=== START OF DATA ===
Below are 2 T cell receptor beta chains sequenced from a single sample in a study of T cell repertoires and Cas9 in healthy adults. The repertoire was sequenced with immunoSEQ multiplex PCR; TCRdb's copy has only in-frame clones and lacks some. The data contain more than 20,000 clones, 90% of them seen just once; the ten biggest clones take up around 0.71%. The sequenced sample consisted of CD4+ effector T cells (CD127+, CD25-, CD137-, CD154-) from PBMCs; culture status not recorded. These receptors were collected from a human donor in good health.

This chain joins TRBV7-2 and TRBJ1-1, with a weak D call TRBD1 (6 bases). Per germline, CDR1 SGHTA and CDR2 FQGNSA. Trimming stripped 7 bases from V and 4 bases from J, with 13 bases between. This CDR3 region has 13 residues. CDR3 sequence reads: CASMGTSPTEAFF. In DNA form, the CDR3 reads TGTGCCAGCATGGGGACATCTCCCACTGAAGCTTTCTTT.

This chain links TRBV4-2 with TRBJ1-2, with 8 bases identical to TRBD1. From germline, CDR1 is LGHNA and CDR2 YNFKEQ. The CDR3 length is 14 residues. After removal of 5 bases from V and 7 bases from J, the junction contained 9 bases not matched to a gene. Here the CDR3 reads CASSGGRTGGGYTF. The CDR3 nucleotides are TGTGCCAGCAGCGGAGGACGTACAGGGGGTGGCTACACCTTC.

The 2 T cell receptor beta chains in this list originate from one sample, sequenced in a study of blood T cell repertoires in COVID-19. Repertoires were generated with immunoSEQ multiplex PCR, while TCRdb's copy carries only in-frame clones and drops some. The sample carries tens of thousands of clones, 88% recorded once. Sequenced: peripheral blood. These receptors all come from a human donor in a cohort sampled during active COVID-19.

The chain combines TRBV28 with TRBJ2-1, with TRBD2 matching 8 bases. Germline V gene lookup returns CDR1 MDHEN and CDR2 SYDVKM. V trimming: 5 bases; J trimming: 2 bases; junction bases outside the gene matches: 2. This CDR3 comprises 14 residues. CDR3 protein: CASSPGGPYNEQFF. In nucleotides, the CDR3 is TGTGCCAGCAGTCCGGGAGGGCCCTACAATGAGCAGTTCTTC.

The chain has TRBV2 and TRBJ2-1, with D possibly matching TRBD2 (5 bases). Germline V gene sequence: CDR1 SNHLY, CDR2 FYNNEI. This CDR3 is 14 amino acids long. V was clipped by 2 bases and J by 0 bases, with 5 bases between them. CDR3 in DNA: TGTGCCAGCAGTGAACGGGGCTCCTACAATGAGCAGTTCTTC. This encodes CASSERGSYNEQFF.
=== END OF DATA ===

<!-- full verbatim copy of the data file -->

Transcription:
Below are 2 T cell receptor beta chains sequenced from a single sample in a study of T cell repertoires and Cas9 in healthy adults. The repertoire was sequenced with immunoSEQ multiplex PCR; TCRdb's copy has only in-frame clones and lacks some. The data contain more than 20,000 clones, 90% of them seen just once; the ten biggest clones take up around 0.71%. The sequenced sample consisted of CD4+ effector T cells (CD127+, CD25-, CD137-, CD154-) from PBMCs; culture status not recorded. These receptors were collected from a human donor in good health.

This chain joins TRBV7-2 and TRBJ1-1, with a weak D call TRBD1 (6 bases). Per germline, CDR1 SGHTA and CDR2 FQGNSA. Trimming stripped 7 bases from V and 4 bases from J, with 13 bases between. This CDR3 region has 13 residues. CDR3 sequence reads: CASMGTSPTEAFF. In DNA form, the CDR3 reads TGTGCCAGCATGGGGACATCTCCCACTGAAGCTTTCTTT.

This chain links TRBV4-2 with TRBJ1-2, with 8 bases identical to TRBD1. From germline, CDR1 is LGHNA and CDR2 YNFKEQ. The CDR3 length is 14 residues. After removal of 5 bases from V and 7 bases from J, the junction contained 9 bases not matched to a gene. Here the CDR3 reads CASSGGRTGGGYTF. The CDR3 nucleotides are TGTGCCAGCAGCGGAGGACGTACAGGGGGTGGCTACACCTTC.

The 2 T cell receptor beta chains in this list originate from one sample, sequenced in a study of blood T cell repertoires in COVID-19. Repertoires were generated with immunoSEQ multiplex PCR, while TCRdb's copy carries only in-frame clones and drops some. The sample carries tens of thousands of clones, 88% recorded once. Sequenced: peripheral blood. These receptors all come from a human donor in a cohort sampled during active COVID-19.

The chain combines TRBV28 with TRBJ2-1, with TRBD2 matching 8 bases. Germline V gene lookup returns CDR1 MDHEN and CDR2 SYDVKM. V trimming: 5 bases; J trimming: 2 bases; junction bases outside the gene matches: 2. This CDR3 comprises 14 residues. CDR3 protein: CASSPGGPYNEQFF. In nucleotides, the CDR3 is TGTGCCAGCAGTCCGGGAGGGCCCTACAATGAGCAGTTCTTC.

The chain has TRBV2 and TRBJ2-1, with D possibly matching TRBD2 (5 bases). Germline V gene sequence: CDR1 SNHLY, CDR2 FYNNEI. This CDR3 is 14 amino acids long. V was clipped by 2 bases and J by 0 bases, with 5 bases between them. CDR3 in DNA: TGTGCCAGCAGTGAACGGGGCTCCTACAATGAGCAGTTCTTC. This encodes CASSERGSYNEQFF.